Donald H. Whitfield
Director, Great Books Discussions

Wednesday, March 7, 2012

Tearing Apart a Book in Junior Great Books

Reprinted with permission of the author, Jenny Voelker.

It’s a Darien parent’s dream. Imagine a group of enthusiastic third graders fired up to talk about not the newest Wii or Xbox game but … quality literature!
Thanks to an independent, nonprofit educational organization called The Great Books Foundation, many Darien students are enjoying a different kind of fun called Junior Great Books (JGB).
JGB is an enrichment program offered at Ox Ridge School and other schools all around the country. There are no lectures. No tests. And no wrong answers (other than those completely off topic which are hard to have unless you are trying to be a wise guy). But this is not some flaky joke of a class. Far from it, the participants in JGB are prepared, having read their assigned stories at home once, often twice. They are engaged, interested, opinionated, and wonderfully willing to share their views.
How does JGB work? The students read a story at home. Parent volunteers bring in a list of interpretive questions that have more than one answer supportable with evidence from the text. The parents then simply facilitate the give-and-take exchange of ideas amongst the students. The students learn the meaning of the text, not by hearing what the adult says it is, but by listening to each other. To use JGB terminology, the children learn by having a “Shared Inquiry discussion”.
I have to confess—last year when I took the training class to learn how to lead a JGB group of second graders, I wasn’t entirely convinced that my young child participants would be able to have a Shared Inquiry discussion. I had those kinds of discussions in torts class in law school. Could 6 and 7 year olds really do the same thing?
Apparently they can and they do. To my pleasant surprise, the class was buzzing with ideas. The conversation was not punctuated with awkward confused silences, but a seamless flow of comments, follow-up questions. One hand up would trigger another hand or two to follow suit. Anyone worried about the state of learning in public schools should take a look at what these Ox Ridge kids are doing. It is a beautiful thing.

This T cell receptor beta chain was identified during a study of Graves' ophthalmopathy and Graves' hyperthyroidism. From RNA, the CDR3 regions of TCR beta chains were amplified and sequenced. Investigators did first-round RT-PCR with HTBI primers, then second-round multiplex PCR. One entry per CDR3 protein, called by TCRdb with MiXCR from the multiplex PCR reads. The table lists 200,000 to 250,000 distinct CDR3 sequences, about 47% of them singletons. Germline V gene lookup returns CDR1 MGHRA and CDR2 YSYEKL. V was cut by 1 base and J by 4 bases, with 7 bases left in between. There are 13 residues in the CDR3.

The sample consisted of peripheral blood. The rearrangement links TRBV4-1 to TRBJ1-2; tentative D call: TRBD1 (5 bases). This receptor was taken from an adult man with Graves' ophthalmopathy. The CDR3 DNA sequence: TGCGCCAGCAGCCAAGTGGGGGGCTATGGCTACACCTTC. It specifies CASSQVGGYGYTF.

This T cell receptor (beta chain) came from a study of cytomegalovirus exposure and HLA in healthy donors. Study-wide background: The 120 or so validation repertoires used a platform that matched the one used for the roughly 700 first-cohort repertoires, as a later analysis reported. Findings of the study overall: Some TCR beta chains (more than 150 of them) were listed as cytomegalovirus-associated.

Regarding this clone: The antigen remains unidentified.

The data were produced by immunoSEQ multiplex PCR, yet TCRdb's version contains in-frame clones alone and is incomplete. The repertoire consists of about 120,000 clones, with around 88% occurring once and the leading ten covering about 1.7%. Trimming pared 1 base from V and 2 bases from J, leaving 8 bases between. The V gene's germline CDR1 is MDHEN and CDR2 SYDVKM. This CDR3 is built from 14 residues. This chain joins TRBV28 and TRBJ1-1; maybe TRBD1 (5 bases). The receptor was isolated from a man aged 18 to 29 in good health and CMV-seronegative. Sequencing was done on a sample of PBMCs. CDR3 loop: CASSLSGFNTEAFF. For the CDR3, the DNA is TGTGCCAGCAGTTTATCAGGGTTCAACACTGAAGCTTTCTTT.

This year my co-leader Karen Stamoulis and I are working with third graders. And today’s session of JGB flew by. The children discussed a Japanese folktale entitled “Ooka and the Honest Thief”. Can a thief be honest? At the beginning of class, SIX children believed that stealing one grain of rice was just as bad as stealing a whole sack and that the thief who took a little bit of rice should be punished. FOUR children believed that in this story, the thief had not really stolen because he only took what his family needed to survive and he went to extraordinary lengths to return what he had taken back to the owner.
The students bounced ideas off of each other like a game of ping pong. At the end of our session, four students still had their hands in the air, and one student burst out “oh please!” begging to have the final word.
In the process some people changed their opinion on whether the thief was honest. Some people stood firm with their original view. Some were still hovering in the middle like one girl who said “the thief stole but he’s still honest at the same time – it’s weird.” We didn’t have all of the answers. But by grappling with a host of questions together, all of us (including the discussion leaders!) understood the story a bit better than we did when we first came in.
I would encourage Darien parents to sign their child up for JGB at their child’s school. When JGB runs as it’s supposed to with parents who have been trained and children who are prepared to discuss a story, the children really are capable of tearing apart a story, pulling evidence from the text to back up their arguments, thinking critically about what the author is saying, learning how to speak up in a group setting, and more.
But to me, the biggest benefit of being a JGB participant is being present with other inquisitive children who share a passion for books. The enthusiasm is contagious and Karen and I always leave a JGB session feeling rejuvenated and inspired by the expanding young minds in our midst. This all sounds high flying, a little too good to be true, like a dream, I know. But I saw it with my own eyes.

Jenny Voelker went to Dartmouth College and the University of Pennsylvania Law School. She practiced corporate law at Simpson Thacher & Bartlett and Davis & Gilbert in New York City. After having children, thanks to her hardworking husband, she was able to stay home with them. She currently lives in Darien, CT where she is part of a wonderful network of involved mothers who try to do their best for their children and to grow and reinvent themselves at the same time. You can read more about her and her blog posts at She can be reached at